BRUSSELS - The cost of using a mobile phone abroad in the European Union will be halved by June next year under proposals outlined this week, in a move that would hit hard the earnings of wireless operators.

Shares in companies such as Vodafone fell as the European Commission said it had given industry plenty of time to cut prices but operators had failed to listen.
"It's unacceptable that consumers are punished on their telephone bill simply for crossing a border," EU Information Society and Media Commissioner Viviane Reding said.

"This regulation I intend to propose will end international roaming charges as we know them today," said Reding.

Vodafone stock fell 4 per cent and it slammed the move.

"Since they have not properly represented and defined what the problem is we don't think the solution is a sensible one and will have adverse and unintended consequences," said Richard Feasey, director of public policy at Vodafone.

JP Morgan bank said up to 10 per cent of the group's earnings were at risk should roaming rates fall by 80 per cent.

The add-on or "roaming" charge of using a mobile phone on holiday or business trips is the bane of travellers but operators say it helps keep down the cost of other services.

Brussels estimates international roaming revenues total €10 billion ($20.15 billion) and regulation would save the consumer between 40 and 60 per cent on mobile calls abroad.

Roaming charges per four-minute call vary from 20c to €13 across the 25-nation bloc with profit on receiving calls abroad at 90 to 100 per cent for operators, the EU executive said.

"Operators will lose the excessive profits they are making," said Peter Rodford, a senior commission official.

Analysts were surprised by the short timetable."I think people would have assumed a 50 per cent cut in roaming charges over three years. If they did it by the end of 2007 - a year quicker - then it's a little bit negative," said John Davies, an analyst at Dresdner Kleinwort Wasserstein bank.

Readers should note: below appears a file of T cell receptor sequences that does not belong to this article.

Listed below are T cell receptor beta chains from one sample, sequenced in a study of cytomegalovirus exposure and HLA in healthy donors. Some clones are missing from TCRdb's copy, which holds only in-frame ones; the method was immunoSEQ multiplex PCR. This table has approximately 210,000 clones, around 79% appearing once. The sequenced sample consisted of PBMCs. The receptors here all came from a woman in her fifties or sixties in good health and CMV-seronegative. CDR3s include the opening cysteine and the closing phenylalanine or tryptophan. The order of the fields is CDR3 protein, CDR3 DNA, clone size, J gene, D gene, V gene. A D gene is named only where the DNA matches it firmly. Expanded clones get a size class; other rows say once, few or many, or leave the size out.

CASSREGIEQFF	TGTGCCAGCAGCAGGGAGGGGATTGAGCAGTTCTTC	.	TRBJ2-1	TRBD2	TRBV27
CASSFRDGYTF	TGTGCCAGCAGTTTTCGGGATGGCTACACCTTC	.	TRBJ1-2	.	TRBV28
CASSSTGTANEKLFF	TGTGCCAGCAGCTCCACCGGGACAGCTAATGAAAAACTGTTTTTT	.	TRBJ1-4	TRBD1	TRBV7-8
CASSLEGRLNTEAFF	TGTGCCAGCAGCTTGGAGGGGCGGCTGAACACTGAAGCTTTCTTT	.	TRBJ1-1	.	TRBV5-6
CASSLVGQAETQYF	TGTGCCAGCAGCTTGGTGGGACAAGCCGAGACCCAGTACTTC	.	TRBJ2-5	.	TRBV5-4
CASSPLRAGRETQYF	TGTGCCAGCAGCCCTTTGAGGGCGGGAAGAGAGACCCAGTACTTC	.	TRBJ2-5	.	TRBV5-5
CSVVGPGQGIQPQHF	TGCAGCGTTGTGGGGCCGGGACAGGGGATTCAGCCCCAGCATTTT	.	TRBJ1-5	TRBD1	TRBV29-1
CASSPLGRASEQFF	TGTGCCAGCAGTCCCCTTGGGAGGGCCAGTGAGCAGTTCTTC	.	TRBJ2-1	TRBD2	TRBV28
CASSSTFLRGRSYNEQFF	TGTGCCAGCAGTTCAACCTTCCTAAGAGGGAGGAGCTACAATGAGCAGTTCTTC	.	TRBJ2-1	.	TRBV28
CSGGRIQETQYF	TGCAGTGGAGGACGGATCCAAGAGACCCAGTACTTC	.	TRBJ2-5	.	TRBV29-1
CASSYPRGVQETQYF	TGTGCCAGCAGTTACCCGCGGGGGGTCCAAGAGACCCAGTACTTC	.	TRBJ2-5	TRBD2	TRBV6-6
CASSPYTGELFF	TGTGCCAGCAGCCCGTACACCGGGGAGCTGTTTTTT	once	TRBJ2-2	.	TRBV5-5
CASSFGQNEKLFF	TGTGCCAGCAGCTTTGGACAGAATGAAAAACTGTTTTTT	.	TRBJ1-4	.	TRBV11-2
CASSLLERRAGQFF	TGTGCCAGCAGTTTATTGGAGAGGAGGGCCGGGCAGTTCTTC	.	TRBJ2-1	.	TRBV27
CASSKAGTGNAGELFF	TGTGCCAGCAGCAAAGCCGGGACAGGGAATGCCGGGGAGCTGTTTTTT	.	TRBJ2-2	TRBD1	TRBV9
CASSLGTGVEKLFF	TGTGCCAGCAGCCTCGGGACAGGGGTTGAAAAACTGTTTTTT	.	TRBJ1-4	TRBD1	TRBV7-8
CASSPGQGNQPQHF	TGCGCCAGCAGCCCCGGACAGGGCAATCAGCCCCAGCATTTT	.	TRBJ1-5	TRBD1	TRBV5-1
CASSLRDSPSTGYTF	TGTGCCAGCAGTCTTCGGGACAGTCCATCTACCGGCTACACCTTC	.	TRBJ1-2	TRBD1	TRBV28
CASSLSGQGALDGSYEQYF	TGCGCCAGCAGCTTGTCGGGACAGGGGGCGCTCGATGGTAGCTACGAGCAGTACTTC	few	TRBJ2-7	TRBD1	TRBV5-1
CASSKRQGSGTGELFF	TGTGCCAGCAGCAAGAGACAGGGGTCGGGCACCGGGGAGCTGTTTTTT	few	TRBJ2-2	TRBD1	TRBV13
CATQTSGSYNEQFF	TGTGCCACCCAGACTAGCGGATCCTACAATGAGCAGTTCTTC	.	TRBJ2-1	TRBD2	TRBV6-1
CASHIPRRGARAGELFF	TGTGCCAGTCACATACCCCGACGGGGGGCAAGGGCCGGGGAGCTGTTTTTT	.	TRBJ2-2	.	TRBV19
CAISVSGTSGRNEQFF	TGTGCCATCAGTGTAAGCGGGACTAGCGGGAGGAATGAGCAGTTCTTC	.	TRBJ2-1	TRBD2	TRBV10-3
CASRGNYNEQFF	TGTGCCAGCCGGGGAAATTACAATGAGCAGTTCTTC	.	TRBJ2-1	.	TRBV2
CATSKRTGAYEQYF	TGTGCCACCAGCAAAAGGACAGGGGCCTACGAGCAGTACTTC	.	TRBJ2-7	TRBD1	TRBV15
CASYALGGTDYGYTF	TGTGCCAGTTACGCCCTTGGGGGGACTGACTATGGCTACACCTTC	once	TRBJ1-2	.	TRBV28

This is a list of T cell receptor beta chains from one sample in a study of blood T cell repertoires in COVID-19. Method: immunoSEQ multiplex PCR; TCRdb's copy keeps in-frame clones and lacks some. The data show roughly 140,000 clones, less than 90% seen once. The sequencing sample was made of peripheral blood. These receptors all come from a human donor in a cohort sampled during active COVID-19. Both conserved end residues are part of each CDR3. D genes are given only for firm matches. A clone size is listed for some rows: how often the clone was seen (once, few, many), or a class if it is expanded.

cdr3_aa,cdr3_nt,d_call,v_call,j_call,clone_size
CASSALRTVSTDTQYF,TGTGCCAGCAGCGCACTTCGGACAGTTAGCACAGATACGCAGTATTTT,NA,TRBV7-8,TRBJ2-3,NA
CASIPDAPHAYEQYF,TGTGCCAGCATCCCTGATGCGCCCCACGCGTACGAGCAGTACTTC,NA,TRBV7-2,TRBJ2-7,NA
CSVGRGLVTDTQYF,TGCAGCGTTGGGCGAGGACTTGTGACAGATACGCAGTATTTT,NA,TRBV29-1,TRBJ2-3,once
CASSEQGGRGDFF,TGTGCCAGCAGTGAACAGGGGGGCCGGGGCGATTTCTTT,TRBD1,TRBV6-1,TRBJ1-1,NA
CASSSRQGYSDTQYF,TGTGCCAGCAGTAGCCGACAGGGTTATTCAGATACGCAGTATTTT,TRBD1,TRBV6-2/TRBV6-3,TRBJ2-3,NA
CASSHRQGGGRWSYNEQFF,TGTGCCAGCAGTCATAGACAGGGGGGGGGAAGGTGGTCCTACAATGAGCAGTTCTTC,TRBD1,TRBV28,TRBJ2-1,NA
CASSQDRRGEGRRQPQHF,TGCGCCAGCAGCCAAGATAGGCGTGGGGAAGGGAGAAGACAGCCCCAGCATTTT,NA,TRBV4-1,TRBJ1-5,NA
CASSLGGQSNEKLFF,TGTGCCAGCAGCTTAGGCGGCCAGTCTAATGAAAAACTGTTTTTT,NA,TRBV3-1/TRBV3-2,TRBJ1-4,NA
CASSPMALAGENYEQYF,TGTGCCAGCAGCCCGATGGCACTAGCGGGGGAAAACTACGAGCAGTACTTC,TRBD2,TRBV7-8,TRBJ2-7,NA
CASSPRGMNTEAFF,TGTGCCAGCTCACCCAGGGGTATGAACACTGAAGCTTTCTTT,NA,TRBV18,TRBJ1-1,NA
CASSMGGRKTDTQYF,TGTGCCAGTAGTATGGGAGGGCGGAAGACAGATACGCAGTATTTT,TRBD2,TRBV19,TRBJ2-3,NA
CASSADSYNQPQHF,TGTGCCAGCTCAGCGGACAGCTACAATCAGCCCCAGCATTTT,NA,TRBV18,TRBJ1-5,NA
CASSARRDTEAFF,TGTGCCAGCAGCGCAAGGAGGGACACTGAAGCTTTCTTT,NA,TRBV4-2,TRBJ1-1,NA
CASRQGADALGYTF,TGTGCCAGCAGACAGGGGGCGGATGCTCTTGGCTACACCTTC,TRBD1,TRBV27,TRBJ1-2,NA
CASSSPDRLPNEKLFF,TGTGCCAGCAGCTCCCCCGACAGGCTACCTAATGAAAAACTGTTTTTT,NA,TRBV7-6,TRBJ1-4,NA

Operators expected to suffer the most are those in popular south European holiday destinations. Spain's telecoms regulator has refused to back measures which are supported by its EU peers.

Reding said the proposed changes would scrap roaming charges on receiving calls abroad and consumers would pay for local and international calls made abroad at the same rate as if at home.

A price cap on wholesale roaming charges - those paid between operators - within the EU will be considered.

Reding said competition in domestic markets and vigilance by national watchdogs would ensure operators did not bump up national charges to make up for lost roaming revenues.

Dutch operator KPN, whose mobile unit gets 10 per cent of its revenue from roaming, said making it free to receive calls abroad was not practical as it still incurred costs.

The European Regulators Group, which has been advising the commission, said wholesale roaming charges between operators should be cut to about 30c a minute from about 70c to 80c now.

"The cost of international roaming is completely disproportionate," said chairman Kip Meek.

The commission said the new regulation would be proposed in June and would need approval from member states and the European Parliament to become law, possibly by the summer of 2007.

EU lawmakers welcomed moves to end what some called rip-off roaming costs. EU leaders agreed last week that lower roaming charges would improve competitiveness.

The commission wants to regulate wholesale roaming charges and retail roaming charges, or the cost the consumer has to pay.

Meek said national watchdogs backed Reding's moves on the wholesale side and would do likewise on the retail side if operators failed to pass on savings to customers.

KPN and Nordic operator Teliasonera said any regulation should be limited to the wholesale level.

"Such a heavy intervention at both the wholesale and retail levels would be unprecedented in the mobile market and appears disproportionate," said Michael Bartholomew, director of industry group ETNO. He warned that competitiveness could suffer.


Kiwis may not benefit

It remains unclear whether European Commission regulation of international mobile roaming charges will cut the cost of calls made by visiting New Zealanders.

Hayden Glass, regulatory manager for Vodafone New Zealand, said more detail was needed about the proposals.

"We don't know is the short story."

Vodafone New Zealand makes agreements with operators in other countries to carry the calls of its visiting customers.

The wholesale fee paid by Vodafone to the foreign operator for handling these calls is in turn passed on to the customer.

"If the European Union were to regulate these wholesale charges ... we might be able to access lower rates and therefore we might be able to offer lower retail prices for customers who are going to Europe," Glass said.

However, if the regulations are applied only to European-based telcos then New Zealanders might not benefit from the cheaper costs.

"It's not obvious that they would care terribly much about what New Zealanders pay when they go to Europe," Glass said.

"They are mostly going to care about what Europeans pay when they go to other parts of Europe."

- Owen Hembry